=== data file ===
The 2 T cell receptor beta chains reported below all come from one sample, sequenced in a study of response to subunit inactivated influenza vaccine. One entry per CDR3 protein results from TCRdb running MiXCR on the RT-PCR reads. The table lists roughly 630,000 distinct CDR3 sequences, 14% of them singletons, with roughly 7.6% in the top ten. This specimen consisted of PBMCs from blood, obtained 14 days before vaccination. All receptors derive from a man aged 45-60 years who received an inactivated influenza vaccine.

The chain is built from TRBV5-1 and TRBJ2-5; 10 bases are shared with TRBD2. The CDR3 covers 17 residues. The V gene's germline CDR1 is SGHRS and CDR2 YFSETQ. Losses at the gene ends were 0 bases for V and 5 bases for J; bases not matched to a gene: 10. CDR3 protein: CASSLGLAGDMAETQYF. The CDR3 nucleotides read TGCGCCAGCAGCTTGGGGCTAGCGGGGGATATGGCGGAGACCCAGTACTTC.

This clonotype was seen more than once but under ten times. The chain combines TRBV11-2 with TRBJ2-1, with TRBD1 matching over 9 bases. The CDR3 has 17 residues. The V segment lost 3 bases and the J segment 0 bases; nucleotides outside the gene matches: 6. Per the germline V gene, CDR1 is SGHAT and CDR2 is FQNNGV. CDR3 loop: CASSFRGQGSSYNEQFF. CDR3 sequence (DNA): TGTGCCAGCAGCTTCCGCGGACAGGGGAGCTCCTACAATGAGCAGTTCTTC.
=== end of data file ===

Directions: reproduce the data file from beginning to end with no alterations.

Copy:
The 2 T cell receptor beta chains reported below all come from one sample, sequenced in a study of response to subunit inactivated influenza vaccine. One entry per CDR3 protein results from TCRdb running MiXCR on the RT-PCR reads. The table lists roughly 630,000 distinct CDR3 sequences, 14% of them singletons, with roughly 7.6% in the top ten. This specimen consisted of PBMCs from blood, obtained 14 days before vaccination. All receptors derive from a man aged 45-60 years who received an inactivated influenza vaccine.

The chain is built from TRBV5-1 and TRBJ2-5; 10 bases are shared with TRBD2. The CDR3 covers 17 residues. The V gene's germline CDR1 is SGHRS and CDR2 YFSETQ. Losses at the gene ends were 0 bases for V and 5 bases for J; bases not matched to a gene: 10. CDR3 protein: CASSLGLAGDMAETQYF. The CDR3 nucleotides read TGCGCCAGCAGCTTGGGGCTAGCGGGGGATATGGCGGAGACCCAGTACTTC.

This clonotype was seen more than once but under ten times. The chain combines TRBV11-2 with TRBJ2-1, with TRBD1 matching over 9 bases. The CDR3 has 17 residues. The V segment lost 3 bases and the J segment 0 bases; nucleotides outside the gene matches: 6. Per the germline V gene, CDR1 is SGHAT and CDR2 is FQNNGV. CDR3 loop: CASSFRGQGSSYNEQFF. CDR3 sequence (DNA): TGTGCCAGCAGCTTCCGCGGACAGGGGAGCTCCTACAATGAGCAGTTCTTC.